This weekend I’ll be at Emerald City ComicCon. I will have the brand new Falling Rock issue 5, the first all-Pam issue! Reid Psaltis will be sharing a table with me, and Tyrell Cannon will be right next door. Get all your indie comics and prints in one 15 square foot area. Here’s a handy map to find me among the lovely people living free.
I will do anything to narrow the chasm that separates the kind of man Paul Newman was and the kind of man I am.I jumped at the chance to drink the same beer Paul Newman was drinking in the movie Sometimes a Great Notion (based on a novel by one of Oregon’s trippiest natives, Ken Kesey).
Olympia Beer was a Pacific Northwest staple for many years. Originally brewed in Tumwater, Washington, a town in the same county as Olympia and located near the mouth of the Deschutes River. Olympia was the beer of choice around these parts before Portland became the microbrewing capitol it is today.
Just look at how much Paul Newman enjoys his bottle of Olympia. The bottles are brought out:
He takes a swig:
And can’t help but grin:
I wanted to have that much fun. The next time I was at my local organic grocer, I spied a six pack of the beer featured in the 30 year-old film and snapped it up. It took every ounce of self-restraint I had to keep myself from cracking one open on my drive home. But I stayed safe, opting to speed home, screech to a halt outside my house, ignore the bags of groceries sweltering in the trunk, grab the six pack and sprint inside, landing with a thud on the couch. When I popped the tab on my very first Olympia beer, my expectations were sky-high.
How did it rate? Well, I found myself let down by the taste of what could charitably be described as Near Beer. After a few sips, though, I began to wonder if what I was being disappointed by was, in fact, my own Portland-dwelling beer snobbery. I finished the thin, metallic brew. Was it me? Am I so used to beer with bizarre spices, aged in bourbon casks, that I cannot enjoy a simple American brew?
After inspecting the label, I was vindicated. Olympia Beer is no longer Olympia Beer. It is PBR. Check the website:
Like so many small old breweries, Olympia was bought then bought again until it was only a label owned by one of the three major beer companies. My disappointment was not so much for a beer I didn’t especially like, but for the fact that I’ll never get to be Paul Newman by drinking the same beer he drank. At least I still have his salad dressing.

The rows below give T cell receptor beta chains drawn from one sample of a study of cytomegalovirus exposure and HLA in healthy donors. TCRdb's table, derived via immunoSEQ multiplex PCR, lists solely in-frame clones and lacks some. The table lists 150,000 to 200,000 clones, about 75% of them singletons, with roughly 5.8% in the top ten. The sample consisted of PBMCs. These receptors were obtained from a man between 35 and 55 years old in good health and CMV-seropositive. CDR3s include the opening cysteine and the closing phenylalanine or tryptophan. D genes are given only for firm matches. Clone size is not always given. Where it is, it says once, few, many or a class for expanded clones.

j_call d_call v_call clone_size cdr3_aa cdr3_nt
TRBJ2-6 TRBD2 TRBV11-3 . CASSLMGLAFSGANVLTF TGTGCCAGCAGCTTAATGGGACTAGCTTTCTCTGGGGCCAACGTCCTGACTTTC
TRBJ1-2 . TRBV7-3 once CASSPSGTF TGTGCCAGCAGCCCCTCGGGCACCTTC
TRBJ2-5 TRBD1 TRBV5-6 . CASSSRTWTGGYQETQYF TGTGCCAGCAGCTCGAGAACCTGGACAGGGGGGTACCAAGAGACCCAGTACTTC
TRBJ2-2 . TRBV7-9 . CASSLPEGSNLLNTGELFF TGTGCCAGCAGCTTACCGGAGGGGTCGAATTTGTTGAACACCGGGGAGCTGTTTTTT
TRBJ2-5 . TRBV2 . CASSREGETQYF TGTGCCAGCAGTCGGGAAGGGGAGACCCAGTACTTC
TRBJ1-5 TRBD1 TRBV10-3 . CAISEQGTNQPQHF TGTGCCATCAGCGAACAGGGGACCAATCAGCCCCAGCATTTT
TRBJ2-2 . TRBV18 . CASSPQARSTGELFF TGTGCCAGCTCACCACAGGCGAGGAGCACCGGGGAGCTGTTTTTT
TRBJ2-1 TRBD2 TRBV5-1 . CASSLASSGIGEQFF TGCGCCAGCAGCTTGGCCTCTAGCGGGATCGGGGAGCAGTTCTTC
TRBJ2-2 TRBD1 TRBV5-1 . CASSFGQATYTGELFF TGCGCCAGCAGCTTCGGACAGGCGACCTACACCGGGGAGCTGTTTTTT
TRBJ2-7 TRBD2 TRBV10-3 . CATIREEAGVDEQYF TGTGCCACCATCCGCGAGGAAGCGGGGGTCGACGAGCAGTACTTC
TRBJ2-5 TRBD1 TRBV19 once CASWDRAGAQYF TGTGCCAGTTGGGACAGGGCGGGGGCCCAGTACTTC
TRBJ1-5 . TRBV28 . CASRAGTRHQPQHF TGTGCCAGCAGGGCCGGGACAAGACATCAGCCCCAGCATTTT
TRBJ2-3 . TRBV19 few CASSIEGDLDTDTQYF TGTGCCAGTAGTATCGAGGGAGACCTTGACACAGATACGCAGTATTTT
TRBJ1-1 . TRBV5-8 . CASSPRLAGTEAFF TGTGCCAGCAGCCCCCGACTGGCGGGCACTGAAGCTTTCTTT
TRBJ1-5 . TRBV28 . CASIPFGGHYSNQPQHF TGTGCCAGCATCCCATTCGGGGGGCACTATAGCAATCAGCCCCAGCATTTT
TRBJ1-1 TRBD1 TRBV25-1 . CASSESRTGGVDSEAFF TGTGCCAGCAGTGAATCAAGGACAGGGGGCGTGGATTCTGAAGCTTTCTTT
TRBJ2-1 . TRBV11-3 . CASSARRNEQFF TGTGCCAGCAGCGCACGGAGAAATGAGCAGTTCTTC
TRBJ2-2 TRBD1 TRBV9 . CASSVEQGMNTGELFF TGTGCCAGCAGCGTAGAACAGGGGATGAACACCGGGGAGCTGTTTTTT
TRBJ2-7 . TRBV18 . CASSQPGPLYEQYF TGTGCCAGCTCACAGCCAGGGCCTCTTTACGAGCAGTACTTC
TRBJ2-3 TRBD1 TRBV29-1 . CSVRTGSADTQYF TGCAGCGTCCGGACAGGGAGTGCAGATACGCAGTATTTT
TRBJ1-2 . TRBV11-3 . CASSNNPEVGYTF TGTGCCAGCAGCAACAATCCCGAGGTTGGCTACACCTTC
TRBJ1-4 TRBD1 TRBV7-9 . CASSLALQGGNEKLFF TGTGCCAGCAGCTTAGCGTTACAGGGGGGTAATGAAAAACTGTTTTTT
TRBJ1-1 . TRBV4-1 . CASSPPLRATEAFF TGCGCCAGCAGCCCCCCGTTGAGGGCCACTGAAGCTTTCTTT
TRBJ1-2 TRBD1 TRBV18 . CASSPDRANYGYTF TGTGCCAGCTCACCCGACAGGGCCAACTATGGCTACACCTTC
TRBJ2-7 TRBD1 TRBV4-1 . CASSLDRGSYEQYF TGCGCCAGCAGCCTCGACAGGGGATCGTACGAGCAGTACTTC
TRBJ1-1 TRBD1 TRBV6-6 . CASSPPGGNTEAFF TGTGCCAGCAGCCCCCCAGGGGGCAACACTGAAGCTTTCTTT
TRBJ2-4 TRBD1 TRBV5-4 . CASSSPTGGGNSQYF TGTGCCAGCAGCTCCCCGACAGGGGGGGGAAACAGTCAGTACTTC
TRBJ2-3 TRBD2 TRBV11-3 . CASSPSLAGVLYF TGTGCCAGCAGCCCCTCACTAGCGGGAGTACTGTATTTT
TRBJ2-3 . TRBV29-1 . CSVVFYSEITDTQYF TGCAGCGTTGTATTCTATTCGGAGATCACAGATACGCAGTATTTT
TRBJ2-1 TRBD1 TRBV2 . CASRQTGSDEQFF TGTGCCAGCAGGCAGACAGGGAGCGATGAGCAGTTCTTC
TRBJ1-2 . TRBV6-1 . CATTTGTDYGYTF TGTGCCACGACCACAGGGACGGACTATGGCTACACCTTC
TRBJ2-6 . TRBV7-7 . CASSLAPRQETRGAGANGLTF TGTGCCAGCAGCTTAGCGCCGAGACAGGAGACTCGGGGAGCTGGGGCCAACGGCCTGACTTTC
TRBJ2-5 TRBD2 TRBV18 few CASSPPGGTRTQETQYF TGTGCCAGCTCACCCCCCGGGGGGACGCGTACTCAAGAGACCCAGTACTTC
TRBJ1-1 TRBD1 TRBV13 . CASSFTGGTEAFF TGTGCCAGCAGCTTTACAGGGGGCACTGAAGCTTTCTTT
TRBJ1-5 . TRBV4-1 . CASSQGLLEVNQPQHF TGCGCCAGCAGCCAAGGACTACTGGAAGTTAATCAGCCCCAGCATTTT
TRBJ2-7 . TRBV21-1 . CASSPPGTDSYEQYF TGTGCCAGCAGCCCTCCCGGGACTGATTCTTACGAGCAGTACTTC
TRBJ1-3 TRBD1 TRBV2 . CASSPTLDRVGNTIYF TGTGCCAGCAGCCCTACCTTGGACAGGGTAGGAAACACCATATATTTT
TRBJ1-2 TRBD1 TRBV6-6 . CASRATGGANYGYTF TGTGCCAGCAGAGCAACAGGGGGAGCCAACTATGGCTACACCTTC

Washington state is a great place to go if you get tired of Oregon’s oppressive natural beauty and lack of sales tax. In Washington, you get to pump your own gas. For all those people who freak out when they have to remain in their vehicles during the refueling process, Washington allows you to get outside, inhale the toxic fumes of the gas station, stretch your weary legs, and handle the dirty, oily pump yourself.
Mount St. Helens, unlike our own peaceful Mount Hood, blew its top two decades ago, covering the region in black ash. The last time a volcano blew in Oregon it created pristine Crater Lake. So far, there is no lake in St. Helens, but I hear you can see the devils dancing if you peer deep inside this still-active volcano.
Seattle, the biggest city in Washington, is like Portland, only dirtier. Kurt Cobain killed himself in Seattle and Jimi Hendrix is buried there, so you know this is a good place to be if you are a rock star with a death wish.
While Portland has a minor league baseball team with a good record (the Beavers), Seattle has a full-blown major league club with a so-so record (the Mariners). The Mariners do have Ken Griffey, Jr. playing for them again. I’ll concede that point to Washington: they have Ken Griffey, Jr. and Oregon doesn’t.
While Seattle has the undoubtedly cool monorail, it only travels a fraction of the distance of Portland’s own light rail system, the MAX. Plus Portland now has a gondola, which you can ride from the river to the hospital. If we can only convince Portland to remove one of the MAX’s tracks, we’d have both monorail AND gondola.
Washington is like Oregon’s kid brother. Not quite as able, a little slow on the uptake, always running behind, whining about “not being included.” It doesn’t bother us Oregonians; we see it as a nice amusement. After all, imitation is the sincerest form of flattery.
Thanks, Washington, for tagging along. We pat your little head.